Treatment of Refractory Angina with Peripheral Blood-derived Stem Cell Using the Transendocardial Injection Route

REVIEW, February 2011, VOL I ISSUE III, ISSN 2042-4884
10.5083/ejcm.20424884.27 , Cite or Link Using DOI
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Juan Jose González Ferrer, Pilar Jiménez-Quevedo, Maria del Trigo


Despite the development of new anti-ischemic drugs and the improvements in revascularisation techniques, a substantial proportion of patients with ischemic heart disease remain symptomatic with severe debilitating angina. The major aim of therapy for these patients should be aggressive modification of risk factors and optimising medical and interventional treatment. Nevertheless, when disease progresses and standard treatments are not possible, new strategies should be established. In this setting, treatment with peripheral blood-derived stem cells using the transendocardial injection is a new promising option.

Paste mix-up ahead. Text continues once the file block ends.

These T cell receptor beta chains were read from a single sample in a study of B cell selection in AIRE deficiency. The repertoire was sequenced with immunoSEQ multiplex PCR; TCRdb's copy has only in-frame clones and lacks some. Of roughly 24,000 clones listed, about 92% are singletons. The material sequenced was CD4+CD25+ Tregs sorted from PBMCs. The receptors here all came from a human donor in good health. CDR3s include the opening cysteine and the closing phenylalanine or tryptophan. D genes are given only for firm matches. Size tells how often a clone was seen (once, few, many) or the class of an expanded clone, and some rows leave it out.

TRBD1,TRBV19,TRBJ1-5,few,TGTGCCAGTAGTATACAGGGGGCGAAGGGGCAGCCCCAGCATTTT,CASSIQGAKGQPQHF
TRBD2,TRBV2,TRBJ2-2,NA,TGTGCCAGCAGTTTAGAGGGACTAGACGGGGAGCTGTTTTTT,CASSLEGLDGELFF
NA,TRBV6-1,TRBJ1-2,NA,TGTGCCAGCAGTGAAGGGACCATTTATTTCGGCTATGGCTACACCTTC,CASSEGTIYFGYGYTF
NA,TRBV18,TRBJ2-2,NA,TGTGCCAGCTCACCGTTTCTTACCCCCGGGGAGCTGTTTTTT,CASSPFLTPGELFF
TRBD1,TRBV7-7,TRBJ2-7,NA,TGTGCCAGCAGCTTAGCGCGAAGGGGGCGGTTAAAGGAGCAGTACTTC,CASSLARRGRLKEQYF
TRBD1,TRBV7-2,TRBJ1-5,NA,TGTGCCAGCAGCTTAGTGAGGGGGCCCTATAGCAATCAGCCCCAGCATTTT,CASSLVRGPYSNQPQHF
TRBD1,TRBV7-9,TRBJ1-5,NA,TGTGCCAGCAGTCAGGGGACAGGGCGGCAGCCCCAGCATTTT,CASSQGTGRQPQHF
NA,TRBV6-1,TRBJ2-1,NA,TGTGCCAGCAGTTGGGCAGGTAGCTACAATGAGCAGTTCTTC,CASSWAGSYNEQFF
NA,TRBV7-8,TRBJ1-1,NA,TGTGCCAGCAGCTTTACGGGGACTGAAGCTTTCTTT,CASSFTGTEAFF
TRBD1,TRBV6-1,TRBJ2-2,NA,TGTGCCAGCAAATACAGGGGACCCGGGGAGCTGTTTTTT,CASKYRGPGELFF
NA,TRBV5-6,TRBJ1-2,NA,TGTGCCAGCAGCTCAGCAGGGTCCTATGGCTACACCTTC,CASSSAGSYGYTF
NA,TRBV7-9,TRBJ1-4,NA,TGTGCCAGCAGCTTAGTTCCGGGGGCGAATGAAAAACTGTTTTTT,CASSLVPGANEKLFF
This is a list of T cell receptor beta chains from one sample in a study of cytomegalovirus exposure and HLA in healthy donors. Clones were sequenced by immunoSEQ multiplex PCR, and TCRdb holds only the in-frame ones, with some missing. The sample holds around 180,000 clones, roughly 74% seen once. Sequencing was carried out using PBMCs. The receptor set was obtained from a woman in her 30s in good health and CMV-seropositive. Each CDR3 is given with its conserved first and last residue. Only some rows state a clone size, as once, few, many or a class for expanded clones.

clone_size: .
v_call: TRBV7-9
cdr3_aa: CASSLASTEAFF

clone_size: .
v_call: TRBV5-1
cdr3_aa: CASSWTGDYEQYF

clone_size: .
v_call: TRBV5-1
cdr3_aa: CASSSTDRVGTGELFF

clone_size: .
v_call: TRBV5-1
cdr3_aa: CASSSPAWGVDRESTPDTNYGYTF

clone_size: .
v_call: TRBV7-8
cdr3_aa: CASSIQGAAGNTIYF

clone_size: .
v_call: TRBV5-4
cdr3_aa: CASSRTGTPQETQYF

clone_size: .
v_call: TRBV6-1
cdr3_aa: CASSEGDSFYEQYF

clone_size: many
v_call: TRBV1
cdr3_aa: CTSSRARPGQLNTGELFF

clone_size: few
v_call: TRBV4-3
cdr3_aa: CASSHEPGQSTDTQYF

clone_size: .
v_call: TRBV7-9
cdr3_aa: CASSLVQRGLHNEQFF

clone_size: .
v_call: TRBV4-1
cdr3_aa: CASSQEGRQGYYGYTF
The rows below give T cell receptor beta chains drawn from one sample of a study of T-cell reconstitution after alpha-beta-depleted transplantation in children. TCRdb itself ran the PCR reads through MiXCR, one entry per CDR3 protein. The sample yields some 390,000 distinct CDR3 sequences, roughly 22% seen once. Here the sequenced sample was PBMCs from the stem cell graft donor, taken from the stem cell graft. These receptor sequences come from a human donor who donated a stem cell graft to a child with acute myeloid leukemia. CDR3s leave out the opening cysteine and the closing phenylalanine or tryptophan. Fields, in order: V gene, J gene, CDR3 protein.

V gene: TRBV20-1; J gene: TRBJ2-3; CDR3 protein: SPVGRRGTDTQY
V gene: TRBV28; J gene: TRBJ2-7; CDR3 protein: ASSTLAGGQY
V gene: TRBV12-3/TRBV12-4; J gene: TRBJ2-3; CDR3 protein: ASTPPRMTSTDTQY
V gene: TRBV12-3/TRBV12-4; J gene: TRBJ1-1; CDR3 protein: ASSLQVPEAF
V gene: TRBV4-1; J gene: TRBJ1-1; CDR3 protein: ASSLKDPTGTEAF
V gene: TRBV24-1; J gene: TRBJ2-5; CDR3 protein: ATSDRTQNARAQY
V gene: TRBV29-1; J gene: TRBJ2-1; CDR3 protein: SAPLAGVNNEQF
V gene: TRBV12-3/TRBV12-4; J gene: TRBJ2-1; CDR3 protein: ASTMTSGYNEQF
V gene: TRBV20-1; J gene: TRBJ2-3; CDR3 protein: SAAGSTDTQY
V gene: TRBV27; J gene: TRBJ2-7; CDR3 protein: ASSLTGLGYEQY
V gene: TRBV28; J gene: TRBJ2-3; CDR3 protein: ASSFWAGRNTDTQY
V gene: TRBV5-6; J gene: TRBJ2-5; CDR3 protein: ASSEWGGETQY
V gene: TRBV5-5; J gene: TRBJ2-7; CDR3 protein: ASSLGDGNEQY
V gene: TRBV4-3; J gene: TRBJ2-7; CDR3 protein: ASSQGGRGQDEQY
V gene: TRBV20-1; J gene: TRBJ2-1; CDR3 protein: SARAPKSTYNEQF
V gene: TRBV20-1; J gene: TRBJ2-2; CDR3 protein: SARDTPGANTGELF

Refractory angina constitutes a serious clinical problem. The European Society of Cardiology has defined refractory angina as a chronic condition (> 3 months) characterised by the presence of angina caused by coronary insufficiency due to coronary artery disease which can not be controlled by a combination of medical therapy, angioplasty and coronary bypass surgery.

The prevalence of refractory angina is growing due to the improvement in the survival of patients with coronary heart disease. Patients with no options may account for up to 12% of those referred for diagnostic catheterisation. Reason for ineligibility include: the presence of diffuse coronary disease, disease in small distal vessels, recurrent in stent restenosis, chronic total occlusion and multivessel disease in patients with important co-morbidities.